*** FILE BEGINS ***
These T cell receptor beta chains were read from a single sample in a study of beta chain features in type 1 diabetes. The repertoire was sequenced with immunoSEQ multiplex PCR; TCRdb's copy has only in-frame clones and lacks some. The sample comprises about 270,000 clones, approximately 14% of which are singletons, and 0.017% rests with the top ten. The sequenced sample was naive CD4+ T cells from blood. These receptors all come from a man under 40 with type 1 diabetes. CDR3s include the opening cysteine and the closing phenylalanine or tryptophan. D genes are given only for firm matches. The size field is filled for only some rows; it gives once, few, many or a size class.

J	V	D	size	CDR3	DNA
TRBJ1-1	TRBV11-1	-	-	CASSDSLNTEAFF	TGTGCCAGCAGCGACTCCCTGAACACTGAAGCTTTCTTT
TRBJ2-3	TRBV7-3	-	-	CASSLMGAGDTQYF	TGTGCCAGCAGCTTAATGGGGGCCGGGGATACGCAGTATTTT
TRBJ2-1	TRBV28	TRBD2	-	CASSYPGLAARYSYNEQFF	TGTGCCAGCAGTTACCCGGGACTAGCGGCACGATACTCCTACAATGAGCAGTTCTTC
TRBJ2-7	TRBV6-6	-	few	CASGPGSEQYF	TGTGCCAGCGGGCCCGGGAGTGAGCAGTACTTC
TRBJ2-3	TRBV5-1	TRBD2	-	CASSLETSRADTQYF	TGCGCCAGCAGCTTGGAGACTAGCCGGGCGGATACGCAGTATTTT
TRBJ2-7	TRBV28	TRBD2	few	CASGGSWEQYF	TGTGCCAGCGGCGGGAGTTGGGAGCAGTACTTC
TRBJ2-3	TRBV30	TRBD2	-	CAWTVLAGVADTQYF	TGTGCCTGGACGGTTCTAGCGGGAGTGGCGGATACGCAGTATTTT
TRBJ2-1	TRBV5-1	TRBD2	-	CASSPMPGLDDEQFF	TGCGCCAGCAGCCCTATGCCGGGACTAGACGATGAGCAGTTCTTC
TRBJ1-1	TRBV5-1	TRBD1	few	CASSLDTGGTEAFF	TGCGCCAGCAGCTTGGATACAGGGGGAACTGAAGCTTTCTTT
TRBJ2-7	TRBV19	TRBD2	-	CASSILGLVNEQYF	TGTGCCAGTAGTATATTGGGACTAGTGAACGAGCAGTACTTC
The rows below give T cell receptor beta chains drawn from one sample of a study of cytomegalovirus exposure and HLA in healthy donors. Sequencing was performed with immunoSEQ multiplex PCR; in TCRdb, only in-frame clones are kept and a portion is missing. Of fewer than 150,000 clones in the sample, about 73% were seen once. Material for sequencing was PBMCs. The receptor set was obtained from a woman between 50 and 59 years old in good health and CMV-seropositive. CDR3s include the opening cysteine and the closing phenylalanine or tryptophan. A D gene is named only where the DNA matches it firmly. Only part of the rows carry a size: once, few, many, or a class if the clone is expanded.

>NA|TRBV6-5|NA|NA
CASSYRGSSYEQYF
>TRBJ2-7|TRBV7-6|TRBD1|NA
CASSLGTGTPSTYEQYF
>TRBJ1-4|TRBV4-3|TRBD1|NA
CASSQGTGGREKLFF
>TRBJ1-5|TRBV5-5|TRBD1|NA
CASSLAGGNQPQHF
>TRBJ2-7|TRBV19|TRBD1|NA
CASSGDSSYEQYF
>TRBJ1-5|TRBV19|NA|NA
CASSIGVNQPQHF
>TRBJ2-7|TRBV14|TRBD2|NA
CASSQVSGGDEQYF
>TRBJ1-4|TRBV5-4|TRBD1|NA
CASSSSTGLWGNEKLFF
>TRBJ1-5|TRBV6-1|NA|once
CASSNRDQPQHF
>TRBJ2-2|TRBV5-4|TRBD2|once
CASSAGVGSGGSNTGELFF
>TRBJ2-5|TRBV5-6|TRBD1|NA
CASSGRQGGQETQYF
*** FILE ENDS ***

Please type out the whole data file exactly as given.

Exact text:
These T cell receptor beta chains were read from a single sample in a study of beta chain features in type 1 diabetes. The repertoire was sequenced with immunoSEQ multiplex PCR; TCRdb's copy has only in-frame clones and lacks some. The sample comprises about 270,000 clones, approximately 14% of which are singletons, and 0.017% rests with the top ten. The sequenced sample was naive CD4+ T cells from blood. These receptors all come from a man under 40 with type 1 diabetes. CDR3s include the opening cysteine and the closing phenylalanine or tryptophan. D genes are given only for firm matches. The size field is filled for only some rows; it gives once, few, many or a size class.

J	V	D	size	CDR3	DNA
TRBJ1-1	TRBV11-1	-	-	CASSDSLNTEAFF	TGTGCCAGCAGCGACTCCCTGAACACTGAAGCTTTCTTT
TRBJ2-3	TRBV7-3	-	-	CASSLMGAGDTQYF	TGTGCCAGCAGCTTAATGGGGGCCGGGGATACGCAGTATTTT
TRBJ2-1	TRBV28	TRBD2	-	CASSYPGLAARYSYNEQFF	TGTGCCAGCAGTTACCCGGGACTAGCGGCACGATACTCCTACAATGAGCAGTTCTTC
TRBJ2-7	TRBV6-6	-	few	CASGPGSEQYF	TGTGCCAGCGGGCCCGGGAGTGAGCAGTACTTC
TRBJ2-3	TRBV5-1	TRBD2	-	CASSLETSRADTQYF	TGCGCCAGCAGCTTGGAGACTAGCCGGGCGGATACGCAGTATTTT
TRBJ2-7	TRBV28	TRBD2	few	CASGGSWEQYF	TGTGCCAGCGGCGGGAGTTGGGAGCAGTACTTC
TRBJ2-3	TRBV30	TRBD2	-	CAWTVLAGVADTQYF	TGTGCCTGGACGGTTCTAGCGGGAGTGGCGGATACGCAGTATTTT
TRBJ2-1	TRBV5-1	TRBD2	-	CASSPMPGLDDEQFF	TGCGCCAGCAGCCCTATGCCGGGACTAGACGATGAGCAGTTCTTC
TRBJ1-1	TRBV5-1	TRBD1	few	CASSLDTGGTEAFF	TGCGCCAGCAGCTTGGATACAGGGGGAACTGAAGCTTTCTTT
TRBJ2-7	TRBV19	TRBD2	-	CASSILGLVNEQYF	TGTGCCAGTAGTATATTGGGACTAGTGAACGAGCAGTACTTC
The rows below give T cell receptor beta chains drawn from one sample of a study of cytomegalovirus exposure and HLA in healthy donors. Sequencing was performed with immunoSEQ multiplex PCR; in TCRdb, only in-frame clones are kept and a portion is missing. Of fewer than 150,000 clones in the sample, about 73% were seen once. Material for sequencing was PBMCs. The receptor set was obtained from a woman between 50 and 59 years old in good health and CMV-seropositive. CDR3s include the opening cysteine and the closing phenylalanine or tryptophan. A D gene is named only where the DNA matches it firmly. Only part of the rows carry a size: once, few, many, or a class if the clone is expanded.

>NA|TRBV6-5|NA|NA
CASSYRGSSYEQYF
>TRBJ2-7|TRBV7-6|TRBD1|NA
CASSLGTGTPSTYEQYF
>TRBJ1-4|TRBV4-3|TRBD1|NA
CASSQGTGGREKLFF
>TRBJ1-5|TRBV5-5|TRBD1|NA
CASSLAGGNQPQHF
>TRBJ2-7|TRBV19|TRBD1|NA
CASSGDSSYEQYF
>TRBJ1-5|TRBV19|NA|NA
CASSIGVNQPQHF
>TRBJ2-7|TRBV14|TRBD2|NA
CASSQVSGGDEQYF
>TRBJ1-4|TRBV5-4|TRBD1|NA
CASSSSTGLWGNEKLFF
>TRBJ1-5|TRBV6-1|NA|once
CASSNRDQPQHF
>TRBJ2-2|TRBV5-4|TRBD2|once
CASSAGVGSGGSNTGELFF
>TRBJ2-5|TRBV5-6|TRBD1|NA
CASSGRQGGQETQYF